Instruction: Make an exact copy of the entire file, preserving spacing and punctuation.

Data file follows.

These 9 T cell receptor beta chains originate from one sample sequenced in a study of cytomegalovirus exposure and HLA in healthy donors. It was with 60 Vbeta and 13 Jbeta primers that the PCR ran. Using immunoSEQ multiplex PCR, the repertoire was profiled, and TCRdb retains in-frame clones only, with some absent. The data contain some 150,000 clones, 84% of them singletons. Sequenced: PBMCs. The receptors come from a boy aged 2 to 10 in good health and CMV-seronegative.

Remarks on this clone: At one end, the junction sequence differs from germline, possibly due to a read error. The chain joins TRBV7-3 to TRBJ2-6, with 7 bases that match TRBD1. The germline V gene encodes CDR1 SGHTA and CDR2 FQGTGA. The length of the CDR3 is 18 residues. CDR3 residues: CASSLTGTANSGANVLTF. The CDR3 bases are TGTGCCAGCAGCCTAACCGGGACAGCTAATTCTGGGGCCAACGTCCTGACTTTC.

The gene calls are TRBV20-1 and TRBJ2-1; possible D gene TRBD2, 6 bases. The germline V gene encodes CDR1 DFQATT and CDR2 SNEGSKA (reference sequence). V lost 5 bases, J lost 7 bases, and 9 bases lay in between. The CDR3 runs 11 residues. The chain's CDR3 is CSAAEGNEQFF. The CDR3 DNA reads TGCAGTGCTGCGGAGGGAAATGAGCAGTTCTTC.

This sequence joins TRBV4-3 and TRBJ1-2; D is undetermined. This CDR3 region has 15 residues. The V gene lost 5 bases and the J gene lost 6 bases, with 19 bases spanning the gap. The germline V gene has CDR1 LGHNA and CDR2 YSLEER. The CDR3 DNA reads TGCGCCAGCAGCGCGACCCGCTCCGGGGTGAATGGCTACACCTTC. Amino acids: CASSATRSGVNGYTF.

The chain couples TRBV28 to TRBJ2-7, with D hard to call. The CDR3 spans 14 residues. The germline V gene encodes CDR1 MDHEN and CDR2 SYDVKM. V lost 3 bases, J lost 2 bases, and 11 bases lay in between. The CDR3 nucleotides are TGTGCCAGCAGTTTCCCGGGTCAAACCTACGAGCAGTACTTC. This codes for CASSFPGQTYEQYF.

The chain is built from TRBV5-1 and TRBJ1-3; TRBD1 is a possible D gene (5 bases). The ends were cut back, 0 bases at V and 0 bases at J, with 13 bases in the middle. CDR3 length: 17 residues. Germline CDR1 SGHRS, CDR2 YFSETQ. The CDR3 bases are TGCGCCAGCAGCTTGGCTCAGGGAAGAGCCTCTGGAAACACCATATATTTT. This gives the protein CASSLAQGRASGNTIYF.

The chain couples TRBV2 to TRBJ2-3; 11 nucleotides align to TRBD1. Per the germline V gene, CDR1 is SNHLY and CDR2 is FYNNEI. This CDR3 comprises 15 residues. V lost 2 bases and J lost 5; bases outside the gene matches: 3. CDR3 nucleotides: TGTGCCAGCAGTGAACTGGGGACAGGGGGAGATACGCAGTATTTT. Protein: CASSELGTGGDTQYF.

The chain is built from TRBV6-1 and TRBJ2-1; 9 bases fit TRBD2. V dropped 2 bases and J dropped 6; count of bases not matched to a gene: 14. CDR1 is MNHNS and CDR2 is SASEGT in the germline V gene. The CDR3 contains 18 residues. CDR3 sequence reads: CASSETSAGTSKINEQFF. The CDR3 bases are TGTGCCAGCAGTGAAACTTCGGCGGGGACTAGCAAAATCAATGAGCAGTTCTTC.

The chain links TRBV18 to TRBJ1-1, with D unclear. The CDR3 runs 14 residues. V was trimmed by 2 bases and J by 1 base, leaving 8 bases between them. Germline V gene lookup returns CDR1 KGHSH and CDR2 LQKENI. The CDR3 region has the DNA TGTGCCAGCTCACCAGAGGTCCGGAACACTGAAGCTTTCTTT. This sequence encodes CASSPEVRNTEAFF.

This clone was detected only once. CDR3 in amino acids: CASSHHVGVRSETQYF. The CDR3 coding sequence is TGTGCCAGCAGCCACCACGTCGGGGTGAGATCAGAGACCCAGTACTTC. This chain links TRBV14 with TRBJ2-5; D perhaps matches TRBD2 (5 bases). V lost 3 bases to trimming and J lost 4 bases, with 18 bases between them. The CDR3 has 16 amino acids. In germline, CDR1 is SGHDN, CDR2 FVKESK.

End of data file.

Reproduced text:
These 9 T cell receptor beta chains originate from one sample sequenced in a study of cytomegalovirus exposure and HLA in healthy donors. It was with 60 Vbeta and 13 Jbeta primers that the PCR ran. Using immunoSEQ multiplex PCR, the repertoire was profiled, and TCRdb retains in-frame clones only, with some absent. The data contain some 150,000 clones, 84% of them singletons. Sequenced: PBMCs. The receptors come from a boy aged 2 to 10 in good health and CMV-seronegative.

Remarks on this clone: At one end, the junction sequence differs from germline, possibly due to a read error. The chain joins TRBV7-3 to TRBJ2-6, with 7 bases that match TRBD1. The germline V gene encodes CDR1 SGHTA and CDR2 FQGTGA. The length of the CDR3 is 18 residues. CDR3 residues: CASSLTGTANSGANVLTF. The CDR3 bases are TGTGCCAGCAGCCTAACCGGGACAGCTAATTCTGGGGCCAACGTCCTGACTTTC.

The gene calls are TRBV20-1 and TRBJ2-1; possible D gene TRBD2, 6 bases. The germline V gene encodes CDR1 DFQATT and CDR2 SNEGSKA (reference sequence). V lost 5 bases, J lost 7 bases, and 9 bases lay in between. The CDR3 runs 11 residues. The chain's CDR3 is CSAAEGNEQFF. The CDR3 DNA reads TGCAGTGCTGCGGAGGGAAATGAGCAGTTCTTC.

This sequence joins TRBV4-3 and TRBJ1-2; D is undetermined. This CDR3 region has 15 residues. The V gene lost 5 bases and the J gene lost 6 bases, with 19 bases spanning the gap. The germline V gene has CDR1 LGHNA and CDR2 YSLEER. The CDR3 DNA reads TGCGCCAGCAGCGCGACCCGCTCCGGGGTGAATGGCTACACCTTC. Amino acids: CASSATRSGVNGYTF.

The chain couples TRBV28 to TRBJ2-7, with D hard to call. The CDR3 spans 14 residues. The germline V gene encodes CDR1 MDHEN and CDR2 SYDVKM. V lost 3 bases, J lost 2 bases, and 11 bases lay in between. The CDR3 nucleotides are TGTGCCAGCAGTTTCCCGGGTCAAACCTACGAGCAGTACTTC. This codes for CASSFPGQTYEQYF.

The chain is built from TRBV5-1 and TRBJ1-3; TRBD1 is a possible D gene (5 bases). The ends were cut back, 0 bases at V and 0 bases at J, with 13 bases in the middle. CDR3 length: 17 residues. Germline CDR1 SGHRS, CDR2 YFSETQ. The CDR3 bases are TGCGCCAGCAGCTTGGCTCAGGGAAGAGCCTCTGGAAACACCATATATTTT. This gives the protein CASSLAQGRASGNTIYF.

The chain couples TRBV2 to TRBJ2-3; 11 nucleotides align to TRBD1. Per the germline V gene, CDR1 is SNHLY and CDR2 is FYNNEI. This CDR3 comprises 15 residues. V lost 2 bases and J lost 5; bases outside the gene matches: 3. CDR3 nucleotides: TGTGCCAGCAGTGAACTGGGGACAGGGGGAGATACGCAGTATTTT. Protein: CASSELGTGGDTQYF.

The chain is built from TRBV6-1 and TRBJ2-1; 9 bases fit TRBD2. V dropped 2 bases and J dropped 6; count of bases not matched to a gene: 14. CDR1 is MNHNS and CDR2 is SASEGT in the germline V gene. The CDR3 contains 18 residues. CDR3 sequence reads: CASSETSAGTSKINEQFF. The CDR3 bases are TGTGCCAGCAGTGAAACTTCGGCGGGGACTAGCAAAATCAATGAGCAGTTCTTC.

The chain links TRBV18 to TRBJ1-1, with D unclear. The CDR3 runs 14 residues. V was trimmed by 2 bases and J by 1 base, leaving 8 bases between them. Germline V gene lookup returns CDR1 KGHSH and CDR2 LQKENI. The CDR3 region has the DNA TGTGCCAGCTCACCAGAGGTCCGGAACACTGAAGCTTTCTTT. This sequence encodes CASSPEVRNTEAFF.

This clone was detected only once. CDR3 in amino acids: CASSHHVGVRSETQYF. The CDR3 coding sequence is TGTGCCAGCAGCCACCACGTCGGGGTGAGATCAGAGACCCAGTACTTC. This chain links TRBV14 with TRBJ2-5; D perhaps matches TRBD2 (5 bases). V lost 3 bases to trimming and J lost 4 bases, with 18 bases between them. The CDR3 has 16 amino acids. In germline, CDR1 is SGHDN, CDR2 FVKESK.